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Workers' Compensation

California W.C.A.B. Affirms Prior Valdez Decision

When it rains it pours...

Having just issued an en banc decision yesterday on QME panel issues, the W.C.A.B. has just issued its 3rd Reconsideration decision in Valdez v Warehouse Demo Services.  The original decision issued in April 2011 holding reports obtained by an applicant outside of a validly established Medical Provider Network (MPN) were not admissible for any purpose.  The Board granted Reconsideration for further study in July and now has issued its Opinion after Reconsideration which solidly affirms its original decision.  As in the original decision there were 2 separate concurring and dissenting opinions from Commissioners Brass and Caplane.

The W.C.A.B.'s decision does not break any new ground.  It simply rejects the applicant attorney' arguments that the W.C.A.B. misinterpreted the provisions of the Labor Code referring to MPN.s and also argued the board had ignored longstanding established case law.  The problem for applicant attorney was the W.C.A.B. did not rely solely on the MPN statutes, even agreeing partially with applicant attorney on some of the provisions, but also relied on Labor Code § 4061 and 4062 as providing applicant the ability to challenge PD and TD issues within the MPN.  Within the MPN, the W.C.A.B. noted applicant had multiple opportunities to challenge an adverse opinion of the PTP on medical treatment issues, none of which were utilized.

The board was also unimpressed with applicant attorney arguments regarding the "long standing established" case law, pointing out that none of the cited authorities dealt with MPN issues.

"...Apparently because the provisions cited do not qualify the term "treating physician" in any way, i.e., do not specifically mention MPN physicians, or distinguish them from non-MPN physicians, applicant claims that they, without exception, compel admissibility of all treating physician reports, regardless of the existence of a validly established and properly noticed MPN.  However, because many cases do not involve an MPN, and because MPN physicians are included in the definition of a treating physician or a PTP under AD Rule 9785(a)(1) (Cal. Code Regs., tit. 8, § 9785(a)(1)),  there is no reason for these provisions to specifically refer to MPN or non-MPN physicians, or to differentiate between them."

The Board also dealt with applicant's argument that limiting admissibility of non MPN physicians would prohibit defendants from proving apportionment:

"This also belies the applicant's contention that "[r]uling that [section] 4616.6 is a broad rule of inadmissibility to all proceedings causes mischief, exorbitant costs, and an absurd result."  Much of applicant's argument with respect to this contention is based on false assumptions, speculation and unsupported allegations.  For example, applicant states that "[b]y the WCAB's ruling, apportionment would not be provable if it is based on any medical record from a healthcare provide[r] outside of the MPN."  Applicant then states that "[m]any of the medical reports and records finding apportionment predate the inception of the MPN system on January 1, 2005."  However, our decision is applicable only where unauthorized industrial injury treatment reports are obtained outside a validly established and properly noticed MPN, and does not preclude admissibility of any other medical reports and records.  Furthermore, as stated previously, disputes concerning permanent disability, including apportionment, are to be determined under the procedures set forth in sections 4061 and 4062 with medical-legal reports outside the MPN.  Therefore, based on her false assumption regarding admissibility of medical evidence on apportionment, applicant has wrongly speculated that "[i]n all such instances, injured workers will move to strike these reports... and the employer will be unable to prove apportionment under [sections] 4663 and 4664 leading to unintended and exorbitant costs, surely a mischief and absurdity caused by this ruling."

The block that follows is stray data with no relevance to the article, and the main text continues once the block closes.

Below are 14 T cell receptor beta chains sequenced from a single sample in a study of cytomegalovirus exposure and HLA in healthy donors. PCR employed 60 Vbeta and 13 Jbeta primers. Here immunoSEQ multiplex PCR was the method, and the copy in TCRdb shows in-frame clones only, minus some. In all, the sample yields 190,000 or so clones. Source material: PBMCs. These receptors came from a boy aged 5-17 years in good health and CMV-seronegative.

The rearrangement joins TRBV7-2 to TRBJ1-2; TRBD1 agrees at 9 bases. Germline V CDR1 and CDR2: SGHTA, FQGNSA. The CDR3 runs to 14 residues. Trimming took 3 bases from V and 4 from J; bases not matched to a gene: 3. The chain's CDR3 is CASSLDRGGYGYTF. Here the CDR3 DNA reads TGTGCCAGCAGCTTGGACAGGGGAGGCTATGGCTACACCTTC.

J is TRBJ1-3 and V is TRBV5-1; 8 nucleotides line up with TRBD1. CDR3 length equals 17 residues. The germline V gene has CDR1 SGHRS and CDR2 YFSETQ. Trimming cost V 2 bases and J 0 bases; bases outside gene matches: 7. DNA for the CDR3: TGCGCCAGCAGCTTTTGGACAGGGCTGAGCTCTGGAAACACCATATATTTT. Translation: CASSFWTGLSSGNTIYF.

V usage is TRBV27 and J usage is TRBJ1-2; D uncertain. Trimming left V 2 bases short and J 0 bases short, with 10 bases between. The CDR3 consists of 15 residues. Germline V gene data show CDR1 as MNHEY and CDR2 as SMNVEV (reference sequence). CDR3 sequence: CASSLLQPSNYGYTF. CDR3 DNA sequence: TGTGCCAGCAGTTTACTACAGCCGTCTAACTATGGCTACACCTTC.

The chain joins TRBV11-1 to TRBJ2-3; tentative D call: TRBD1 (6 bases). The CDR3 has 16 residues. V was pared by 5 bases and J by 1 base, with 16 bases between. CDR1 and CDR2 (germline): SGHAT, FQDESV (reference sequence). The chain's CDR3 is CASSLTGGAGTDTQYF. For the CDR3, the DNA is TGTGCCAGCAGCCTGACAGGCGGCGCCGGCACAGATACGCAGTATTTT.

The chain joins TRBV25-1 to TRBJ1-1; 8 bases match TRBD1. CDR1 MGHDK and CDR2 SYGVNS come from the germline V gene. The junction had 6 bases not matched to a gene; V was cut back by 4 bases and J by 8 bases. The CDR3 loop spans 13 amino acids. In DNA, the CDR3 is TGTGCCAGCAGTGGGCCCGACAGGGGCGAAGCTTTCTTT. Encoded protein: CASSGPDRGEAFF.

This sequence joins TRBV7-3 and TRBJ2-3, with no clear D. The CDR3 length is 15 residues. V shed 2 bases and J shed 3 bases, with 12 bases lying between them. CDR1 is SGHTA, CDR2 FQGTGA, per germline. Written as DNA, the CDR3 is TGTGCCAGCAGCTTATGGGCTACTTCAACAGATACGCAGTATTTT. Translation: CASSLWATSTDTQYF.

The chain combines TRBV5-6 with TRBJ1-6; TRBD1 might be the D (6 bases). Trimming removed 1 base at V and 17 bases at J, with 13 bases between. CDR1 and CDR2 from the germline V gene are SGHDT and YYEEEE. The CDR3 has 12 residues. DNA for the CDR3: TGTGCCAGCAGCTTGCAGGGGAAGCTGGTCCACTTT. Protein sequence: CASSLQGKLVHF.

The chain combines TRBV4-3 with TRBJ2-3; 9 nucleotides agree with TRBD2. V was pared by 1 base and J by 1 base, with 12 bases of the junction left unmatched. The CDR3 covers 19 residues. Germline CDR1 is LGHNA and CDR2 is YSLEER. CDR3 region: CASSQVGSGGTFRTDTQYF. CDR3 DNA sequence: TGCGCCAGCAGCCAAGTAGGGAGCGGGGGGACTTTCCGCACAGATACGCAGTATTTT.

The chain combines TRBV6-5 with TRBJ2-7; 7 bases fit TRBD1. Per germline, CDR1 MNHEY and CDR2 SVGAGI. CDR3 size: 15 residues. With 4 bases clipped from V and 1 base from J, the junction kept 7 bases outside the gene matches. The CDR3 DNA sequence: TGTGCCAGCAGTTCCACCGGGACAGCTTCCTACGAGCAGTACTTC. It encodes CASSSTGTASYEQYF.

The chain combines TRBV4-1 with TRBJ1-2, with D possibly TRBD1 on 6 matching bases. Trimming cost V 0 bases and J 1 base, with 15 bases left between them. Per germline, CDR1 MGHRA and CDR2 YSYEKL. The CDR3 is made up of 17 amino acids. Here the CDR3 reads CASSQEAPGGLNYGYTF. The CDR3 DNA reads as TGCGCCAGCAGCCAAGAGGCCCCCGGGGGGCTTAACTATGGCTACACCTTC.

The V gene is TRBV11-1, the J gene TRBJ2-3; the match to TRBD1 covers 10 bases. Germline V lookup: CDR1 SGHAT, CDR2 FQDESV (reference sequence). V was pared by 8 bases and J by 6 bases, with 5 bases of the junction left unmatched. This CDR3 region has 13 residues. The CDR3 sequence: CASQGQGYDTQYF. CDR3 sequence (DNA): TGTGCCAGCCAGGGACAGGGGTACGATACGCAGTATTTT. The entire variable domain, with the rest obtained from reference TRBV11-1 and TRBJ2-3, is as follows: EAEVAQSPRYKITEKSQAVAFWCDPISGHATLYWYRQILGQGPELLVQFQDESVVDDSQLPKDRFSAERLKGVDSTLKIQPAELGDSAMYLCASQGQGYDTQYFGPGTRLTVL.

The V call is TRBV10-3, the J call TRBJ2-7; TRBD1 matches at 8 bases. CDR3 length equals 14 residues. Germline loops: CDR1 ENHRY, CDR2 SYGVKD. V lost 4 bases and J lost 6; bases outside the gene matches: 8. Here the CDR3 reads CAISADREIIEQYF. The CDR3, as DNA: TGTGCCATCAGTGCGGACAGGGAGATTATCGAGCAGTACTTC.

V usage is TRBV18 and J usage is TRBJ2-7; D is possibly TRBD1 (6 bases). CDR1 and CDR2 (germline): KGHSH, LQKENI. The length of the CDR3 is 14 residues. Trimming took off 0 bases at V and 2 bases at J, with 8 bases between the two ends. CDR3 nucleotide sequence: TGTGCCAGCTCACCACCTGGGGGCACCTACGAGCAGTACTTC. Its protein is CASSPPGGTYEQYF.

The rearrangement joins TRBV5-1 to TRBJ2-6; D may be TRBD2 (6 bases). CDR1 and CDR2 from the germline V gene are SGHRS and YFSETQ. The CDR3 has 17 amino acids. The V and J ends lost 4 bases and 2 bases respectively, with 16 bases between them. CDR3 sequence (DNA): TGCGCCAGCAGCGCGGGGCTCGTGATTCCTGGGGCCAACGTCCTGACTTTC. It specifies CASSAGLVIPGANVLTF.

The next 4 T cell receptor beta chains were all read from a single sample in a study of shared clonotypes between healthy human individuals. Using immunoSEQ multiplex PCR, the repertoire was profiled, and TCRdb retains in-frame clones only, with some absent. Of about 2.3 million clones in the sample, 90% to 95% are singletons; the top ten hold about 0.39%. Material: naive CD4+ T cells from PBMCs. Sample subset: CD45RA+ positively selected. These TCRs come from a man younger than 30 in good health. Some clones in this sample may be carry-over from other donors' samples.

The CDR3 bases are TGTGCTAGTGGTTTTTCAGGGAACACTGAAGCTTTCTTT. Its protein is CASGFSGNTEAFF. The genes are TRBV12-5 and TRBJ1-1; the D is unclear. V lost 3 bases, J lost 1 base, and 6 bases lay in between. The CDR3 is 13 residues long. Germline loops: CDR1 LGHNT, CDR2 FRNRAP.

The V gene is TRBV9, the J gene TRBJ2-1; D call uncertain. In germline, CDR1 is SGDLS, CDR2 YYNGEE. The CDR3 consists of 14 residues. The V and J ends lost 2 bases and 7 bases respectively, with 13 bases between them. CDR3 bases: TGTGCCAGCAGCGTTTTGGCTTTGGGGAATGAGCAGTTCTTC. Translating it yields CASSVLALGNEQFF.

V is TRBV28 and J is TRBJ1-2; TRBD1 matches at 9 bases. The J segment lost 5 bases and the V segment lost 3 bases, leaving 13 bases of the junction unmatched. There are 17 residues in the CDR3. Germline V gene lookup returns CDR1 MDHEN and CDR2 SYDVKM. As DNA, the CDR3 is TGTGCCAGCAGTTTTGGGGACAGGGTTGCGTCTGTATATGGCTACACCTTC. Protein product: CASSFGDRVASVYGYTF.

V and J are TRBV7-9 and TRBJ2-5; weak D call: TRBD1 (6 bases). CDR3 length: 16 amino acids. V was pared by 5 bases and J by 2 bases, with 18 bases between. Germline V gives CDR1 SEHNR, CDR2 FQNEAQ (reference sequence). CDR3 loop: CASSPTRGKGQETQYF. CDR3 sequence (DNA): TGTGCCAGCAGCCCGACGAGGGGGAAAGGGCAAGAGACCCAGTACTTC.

The W.C.A.B. also specifically noted reports from non MPN physicians who were authorized to treat outside the MPN, as allowed in Labor Code § 4616.3 would be admissible.  It was only reports from unauthorized non MPN physicians whose reports are excluded by statute.

The good news is for employers, as long as there is a validly established MPN, this case will be applicable and will prevent both the expense of treatment and the exposure from such reports which are almost invariably medical legal evaluators hand selected the applicant attorney as a means of evading the AME/QME process.  I am repeating my commentary from the prior Eblast message regarding the importance of establishing the MPN and the proof issues that seem to swirl around that effort.

COMMENTS AND STRATEGIES (from 4/21/11 message):